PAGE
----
Employee motivation is an essential component of high performance and long-term profitability for any company because motivated employees tend to be more engaged, committed, and productive on the job.
Over the years, leaders have tried many different approaches to employee motivation, with mixed success.
The stick-and-carrot approaches of the past, which are structured around systems of penalties and rewards, are rooted in outdated notions about what motivates employees.
They either seek to motivate employees by keeping them in a constant state of fear of punishment if they do not comply (stick approach) or place too much emphasis on compensation and extrinsic motivators as primary motivators for employees (carrot approach).
Most of us have learned at this point that there is much more to employee motivation than the fear of punishment or the promise of financial rewards, and there’s mounting evidence that intrinsic motivators play a significant role in motivating employees. Although compensation is certainly a significant motivator for workers, our employees need things from their jobs that go beyond salary and benefits.
While we know some of the traditional approaches to employee motivation leave much to be desired in terms of effectiveness, it is still challenging to land on a one-size-fits-all approach, as different employees are motivated by different things and have different needs.
There are three major approaches to employee motivation that are need-based: Maslow’s hierarchy of needs, McClelland’s need theory, and Herzberg’s two-factor theory. These theories are focused on the psychological needs that motivate employees and the behaviors that they choose.
In this article, I’ll explore these need-based approaches to employee motivation and how they can serve as a good foundation for an organization’s employee motivation strategies.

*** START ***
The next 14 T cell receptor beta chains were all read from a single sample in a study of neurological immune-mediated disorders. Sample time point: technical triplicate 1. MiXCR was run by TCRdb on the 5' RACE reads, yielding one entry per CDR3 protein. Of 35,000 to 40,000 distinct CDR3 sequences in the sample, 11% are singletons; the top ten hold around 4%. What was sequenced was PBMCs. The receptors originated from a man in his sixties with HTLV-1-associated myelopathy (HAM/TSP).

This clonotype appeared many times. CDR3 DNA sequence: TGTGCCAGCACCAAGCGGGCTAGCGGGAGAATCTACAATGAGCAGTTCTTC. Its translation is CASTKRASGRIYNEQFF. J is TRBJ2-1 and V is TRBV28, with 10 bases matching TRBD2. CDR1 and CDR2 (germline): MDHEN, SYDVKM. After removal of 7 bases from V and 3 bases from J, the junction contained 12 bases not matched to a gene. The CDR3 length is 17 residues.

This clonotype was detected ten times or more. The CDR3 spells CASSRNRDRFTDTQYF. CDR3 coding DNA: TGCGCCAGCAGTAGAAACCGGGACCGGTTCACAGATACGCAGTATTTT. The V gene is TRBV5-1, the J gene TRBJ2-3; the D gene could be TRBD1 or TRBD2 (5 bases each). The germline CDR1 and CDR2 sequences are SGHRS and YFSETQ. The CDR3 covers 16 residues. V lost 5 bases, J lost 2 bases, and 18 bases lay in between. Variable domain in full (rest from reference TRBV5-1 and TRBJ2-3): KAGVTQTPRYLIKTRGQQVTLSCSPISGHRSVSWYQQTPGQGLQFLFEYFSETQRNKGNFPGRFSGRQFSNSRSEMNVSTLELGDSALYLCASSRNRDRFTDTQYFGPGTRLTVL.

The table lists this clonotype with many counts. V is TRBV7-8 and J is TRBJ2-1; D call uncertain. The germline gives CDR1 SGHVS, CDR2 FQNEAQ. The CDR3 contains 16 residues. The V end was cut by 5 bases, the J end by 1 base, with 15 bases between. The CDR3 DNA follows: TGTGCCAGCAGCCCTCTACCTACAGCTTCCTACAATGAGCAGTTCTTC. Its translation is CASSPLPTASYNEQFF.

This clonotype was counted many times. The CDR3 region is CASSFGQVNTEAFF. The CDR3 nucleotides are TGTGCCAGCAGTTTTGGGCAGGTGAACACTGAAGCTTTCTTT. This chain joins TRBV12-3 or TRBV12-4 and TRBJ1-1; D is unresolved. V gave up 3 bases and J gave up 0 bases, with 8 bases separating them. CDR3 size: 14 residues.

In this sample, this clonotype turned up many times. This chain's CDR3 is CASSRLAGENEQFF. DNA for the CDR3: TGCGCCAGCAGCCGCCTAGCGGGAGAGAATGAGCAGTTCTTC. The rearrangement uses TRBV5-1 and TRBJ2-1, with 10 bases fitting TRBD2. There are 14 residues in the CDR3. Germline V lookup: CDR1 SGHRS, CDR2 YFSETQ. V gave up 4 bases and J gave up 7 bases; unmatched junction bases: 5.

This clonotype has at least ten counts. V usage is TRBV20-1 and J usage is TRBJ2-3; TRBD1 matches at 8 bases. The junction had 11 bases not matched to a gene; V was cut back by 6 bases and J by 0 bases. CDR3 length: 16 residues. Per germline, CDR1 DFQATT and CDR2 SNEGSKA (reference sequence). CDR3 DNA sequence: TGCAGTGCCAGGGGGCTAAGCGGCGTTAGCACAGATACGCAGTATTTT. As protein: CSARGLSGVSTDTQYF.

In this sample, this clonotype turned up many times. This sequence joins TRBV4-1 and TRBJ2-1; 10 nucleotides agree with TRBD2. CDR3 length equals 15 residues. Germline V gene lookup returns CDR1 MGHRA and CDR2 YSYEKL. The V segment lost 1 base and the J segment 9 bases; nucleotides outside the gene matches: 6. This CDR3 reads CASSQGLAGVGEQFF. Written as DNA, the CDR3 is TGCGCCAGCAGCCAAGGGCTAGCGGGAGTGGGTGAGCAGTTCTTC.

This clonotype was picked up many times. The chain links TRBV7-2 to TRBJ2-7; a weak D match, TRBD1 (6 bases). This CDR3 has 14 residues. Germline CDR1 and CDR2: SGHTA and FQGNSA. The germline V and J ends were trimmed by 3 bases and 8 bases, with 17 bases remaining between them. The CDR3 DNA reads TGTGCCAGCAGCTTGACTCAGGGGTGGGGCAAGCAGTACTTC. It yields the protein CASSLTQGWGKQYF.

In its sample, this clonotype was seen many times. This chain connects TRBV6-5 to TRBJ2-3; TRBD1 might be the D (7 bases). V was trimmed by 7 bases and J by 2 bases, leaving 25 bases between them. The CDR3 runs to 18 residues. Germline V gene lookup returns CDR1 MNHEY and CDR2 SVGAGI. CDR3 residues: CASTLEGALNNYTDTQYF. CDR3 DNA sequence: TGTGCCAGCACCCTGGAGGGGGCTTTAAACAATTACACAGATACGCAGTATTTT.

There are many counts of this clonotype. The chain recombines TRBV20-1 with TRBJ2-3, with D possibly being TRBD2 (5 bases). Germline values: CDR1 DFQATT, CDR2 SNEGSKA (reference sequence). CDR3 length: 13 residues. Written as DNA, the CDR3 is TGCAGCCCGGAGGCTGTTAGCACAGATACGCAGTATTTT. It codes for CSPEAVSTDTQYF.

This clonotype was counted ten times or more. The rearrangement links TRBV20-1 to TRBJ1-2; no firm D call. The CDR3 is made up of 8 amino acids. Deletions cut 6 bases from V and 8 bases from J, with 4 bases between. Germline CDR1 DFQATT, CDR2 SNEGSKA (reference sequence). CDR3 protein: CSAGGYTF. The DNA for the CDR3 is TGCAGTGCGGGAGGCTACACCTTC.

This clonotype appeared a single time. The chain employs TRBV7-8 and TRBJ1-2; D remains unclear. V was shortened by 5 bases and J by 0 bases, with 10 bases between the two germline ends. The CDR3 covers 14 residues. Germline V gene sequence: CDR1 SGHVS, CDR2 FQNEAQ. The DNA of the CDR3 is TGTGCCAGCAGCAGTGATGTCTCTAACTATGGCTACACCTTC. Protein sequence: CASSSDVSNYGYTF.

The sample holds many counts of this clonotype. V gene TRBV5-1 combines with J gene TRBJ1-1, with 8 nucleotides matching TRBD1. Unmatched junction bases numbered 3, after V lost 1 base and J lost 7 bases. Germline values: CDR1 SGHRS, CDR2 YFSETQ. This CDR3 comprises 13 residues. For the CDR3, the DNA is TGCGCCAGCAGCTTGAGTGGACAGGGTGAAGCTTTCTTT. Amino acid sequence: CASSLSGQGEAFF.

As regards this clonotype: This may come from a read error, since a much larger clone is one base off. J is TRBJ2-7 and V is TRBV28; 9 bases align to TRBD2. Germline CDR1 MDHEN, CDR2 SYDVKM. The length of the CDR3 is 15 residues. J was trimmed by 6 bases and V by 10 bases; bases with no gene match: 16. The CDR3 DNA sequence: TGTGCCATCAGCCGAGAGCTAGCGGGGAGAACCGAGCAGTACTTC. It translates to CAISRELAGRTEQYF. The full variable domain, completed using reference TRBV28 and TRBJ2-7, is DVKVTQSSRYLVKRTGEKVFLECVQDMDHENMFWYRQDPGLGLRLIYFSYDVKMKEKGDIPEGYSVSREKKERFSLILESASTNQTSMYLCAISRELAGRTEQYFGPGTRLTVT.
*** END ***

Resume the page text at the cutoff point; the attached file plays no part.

Employee Motivation Explained
Employee motivation is the level of energy, commitment, and creativity that employees bring to their roles and describes how invested they are in their job, how engaged they are with the organization’s goals, and how empowered they feel in their daily work to achieve those goals and reach their full potential.
There are two types of motivation:
- Extrinsic motivation is motivation to participate in an activity based on meeting an external goal, earning praise or approval, winning a contest or competition, or receiving an award or payment. In the workplace, salary and benefits are the biggest extrinsic motivators.
- Intrinsic motivation is defined as doing an activity for its inherent rewards rather than for a separable consequence.
A certain amount of both forms of motivation is essential to leading highly motivated teams.
Three Major Approaches To Employee Motivation
There are three major approaches to employee motivation that are based on needs.
Maslow’s Hierarchy of Needs
Developed by American psychologist Abraham Maslow, this motivational theory is built on the idea that humans have five levels of needs: physiological, safety, social, ego, and self-actualizing. Lower-level basic needs must be satisfied before employees progress up the hierarchy in pursuit of higher-level needs.
Physical: These are the most basic needs—food, water, shelter, clothing, sleep, etc. These are the needs that compensation should satisfy for employees.
Security: These are the needs that must be satisfied for people to feel safe—health, employment, and personal and financial safety. In order to cooperate and collaborate, employees need to feel psychologically safe in the workplace.
Social: These are related to people’s need for belonging and love—family, friendship, trust, acceptance, etc. Humans are hardwired to form groups and need to feel that they belong in and are valued by the group.
Ego: These are related to our need for recognition, respect, self-esteem, and status. Purposeful work often meets this core need for people.
Self-actualization: At this level, after lower-level needs are met, people are more focused on growth and reaching their full potential.
McClelland’s Three Needs Theory
Psychologist David McClelland’s “Three Needs Theory” proposed that each person has three basic needs: the need for power, achievement, or affiliation. An individual’s particular need will impact their behavior.
Need for power: These employees are motivated to accomplish group goals, driven to compete, value discipline, and aspire to positions of power.